Corruption over the awarding of the 2018 and 2022 World Cups

The investigation into allegations of corruption over the awarding of the 2018 and 2022 World Cups came within hours of being sabotaged from within Fifa, it has emerged.

In the week The Telegraph revealed the first concrete evidence of payments made between two of the governing body’s vice-presidents following the 2010 vote, a number of senior power-brokers openly discussed overthrowing its chief investigator and scrapping its independent ethics committee.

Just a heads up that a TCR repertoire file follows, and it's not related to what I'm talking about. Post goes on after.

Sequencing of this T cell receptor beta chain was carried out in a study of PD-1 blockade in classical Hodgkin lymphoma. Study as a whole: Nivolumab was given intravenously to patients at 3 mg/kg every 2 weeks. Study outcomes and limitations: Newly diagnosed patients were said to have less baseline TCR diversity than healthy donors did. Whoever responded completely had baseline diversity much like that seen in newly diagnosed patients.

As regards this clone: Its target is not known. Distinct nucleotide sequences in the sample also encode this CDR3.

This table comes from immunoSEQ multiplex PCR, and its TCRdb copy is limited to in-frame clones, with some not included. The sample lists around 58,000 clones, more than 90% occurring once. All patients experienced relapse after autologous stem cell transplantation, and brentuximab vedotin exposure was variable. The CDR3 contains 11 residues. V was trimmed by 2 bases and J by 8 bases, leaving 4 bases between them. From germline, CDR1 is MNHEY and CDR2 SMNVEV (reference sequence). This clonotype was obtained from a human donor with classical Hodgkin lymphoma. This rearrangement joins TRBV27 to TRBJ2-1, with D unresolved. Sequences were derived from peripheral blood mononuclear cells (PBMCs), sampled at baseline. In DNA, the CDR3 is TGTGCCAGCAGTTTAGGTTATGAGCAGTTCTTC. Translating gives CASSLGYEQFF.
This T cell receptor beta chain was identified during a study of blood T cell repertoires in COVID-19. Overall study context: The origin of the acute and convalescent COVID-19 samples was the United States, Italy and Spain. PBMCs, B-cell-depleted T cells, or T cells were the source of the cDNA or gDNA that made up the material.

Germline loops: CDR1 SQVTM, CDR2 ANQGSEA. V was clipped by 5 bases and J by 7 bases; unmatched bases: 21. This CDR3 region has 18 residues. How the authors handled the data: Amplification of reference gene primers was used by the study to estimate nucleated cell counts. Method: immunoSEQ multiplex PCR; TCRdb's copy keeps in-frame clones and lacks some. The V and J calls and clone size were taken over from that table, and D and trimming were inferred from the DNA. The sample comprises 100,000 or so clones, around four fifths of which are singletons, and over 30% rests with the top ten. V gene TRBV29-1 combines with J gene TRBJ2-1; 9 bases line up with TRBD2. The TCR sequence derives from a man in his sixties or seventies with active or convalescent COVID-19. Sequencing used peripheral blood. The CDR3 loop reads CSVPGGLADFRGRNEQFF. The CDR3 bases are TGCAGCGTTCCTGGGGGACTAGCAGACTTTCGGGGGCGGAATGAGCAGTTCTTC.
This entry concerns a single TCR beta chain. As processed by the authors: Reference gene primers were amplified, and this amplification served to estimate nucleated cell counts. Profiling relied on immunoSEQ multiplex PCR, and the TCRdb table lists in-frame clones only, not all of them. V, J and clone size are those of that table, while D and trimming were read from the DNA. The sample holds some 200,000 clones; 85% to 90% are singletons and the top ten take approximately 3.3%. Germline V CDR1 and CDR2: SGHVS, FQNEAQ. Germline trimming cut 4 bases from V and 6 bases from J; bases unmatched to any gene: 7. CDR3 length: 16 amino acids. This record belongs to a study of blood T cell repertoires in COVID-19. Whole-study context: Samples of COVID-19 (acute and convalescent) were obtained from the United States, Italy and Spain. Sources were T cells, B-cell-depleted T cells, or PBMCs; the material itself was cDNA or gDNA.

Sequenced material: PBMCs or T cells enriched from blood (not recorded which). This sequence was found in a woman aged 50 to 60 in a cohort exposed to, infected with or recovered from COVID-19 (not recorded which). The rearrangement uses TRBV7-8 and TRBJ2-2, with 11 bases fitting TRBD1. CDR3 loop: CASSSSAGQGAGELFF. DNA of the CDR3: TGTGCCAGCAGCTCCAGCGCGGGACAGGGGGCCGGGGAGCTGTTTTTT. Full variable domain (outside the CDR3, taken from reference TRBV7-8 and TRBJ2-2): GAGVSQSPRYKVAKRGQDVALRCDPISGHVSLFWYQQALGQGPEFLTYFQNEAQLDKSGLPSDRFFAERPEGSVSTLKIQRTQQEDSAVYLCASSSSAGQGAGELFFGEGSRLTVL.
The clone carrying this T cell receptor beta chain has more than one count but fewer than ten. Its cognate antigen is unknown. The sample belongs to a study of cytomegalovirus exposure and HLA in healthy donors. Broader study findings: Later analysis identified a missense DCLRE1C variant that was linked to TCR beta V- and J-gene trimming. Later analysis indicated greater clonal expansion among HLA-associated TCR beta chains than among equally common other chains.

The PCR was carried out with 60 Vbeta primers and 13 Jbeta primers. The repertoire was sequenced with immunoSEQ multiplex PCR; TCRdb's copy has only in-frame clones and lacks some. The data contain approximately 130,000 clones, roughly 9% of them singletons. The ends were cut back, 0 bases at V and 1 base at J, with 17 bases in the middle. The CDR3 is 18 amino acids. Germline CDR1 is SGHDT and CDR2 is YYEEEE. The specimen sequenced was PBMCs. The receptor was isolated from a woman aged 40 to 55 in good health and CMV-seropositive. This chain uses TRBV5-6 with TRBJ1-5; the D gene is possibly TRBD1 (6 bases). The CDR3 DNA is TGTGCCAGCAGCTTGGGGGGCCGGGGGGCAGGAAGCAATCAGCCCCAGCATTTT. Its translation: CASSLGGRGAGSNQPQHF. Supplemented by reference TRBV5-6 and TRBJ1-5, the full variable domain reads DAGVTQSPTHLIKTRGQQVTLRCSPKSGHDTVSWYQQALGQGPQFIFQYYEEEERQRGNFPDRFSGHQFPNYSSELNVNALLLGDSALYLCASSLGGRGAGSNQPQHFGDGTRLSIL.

The plot was foiled last week before it could be debated by Fifa’s executive committee, some members of which would have considered resigning had the investigation, led by New York lawyer Michael Garcia, been stopped in its tracks.

Those reform-minded members confirmed they had been approached in the corridors between sessions of a two-day meeting in Zurich on Thursday and Friday.
That meeting coincided with a visit by Garcia, the head of the investigatory chamber of Fifa’s ethics committee, to interview all 13 surviving members of the executive committee from December 2010 about the vote and also allegations of corruption during Fifa’s 2011 presidential elections.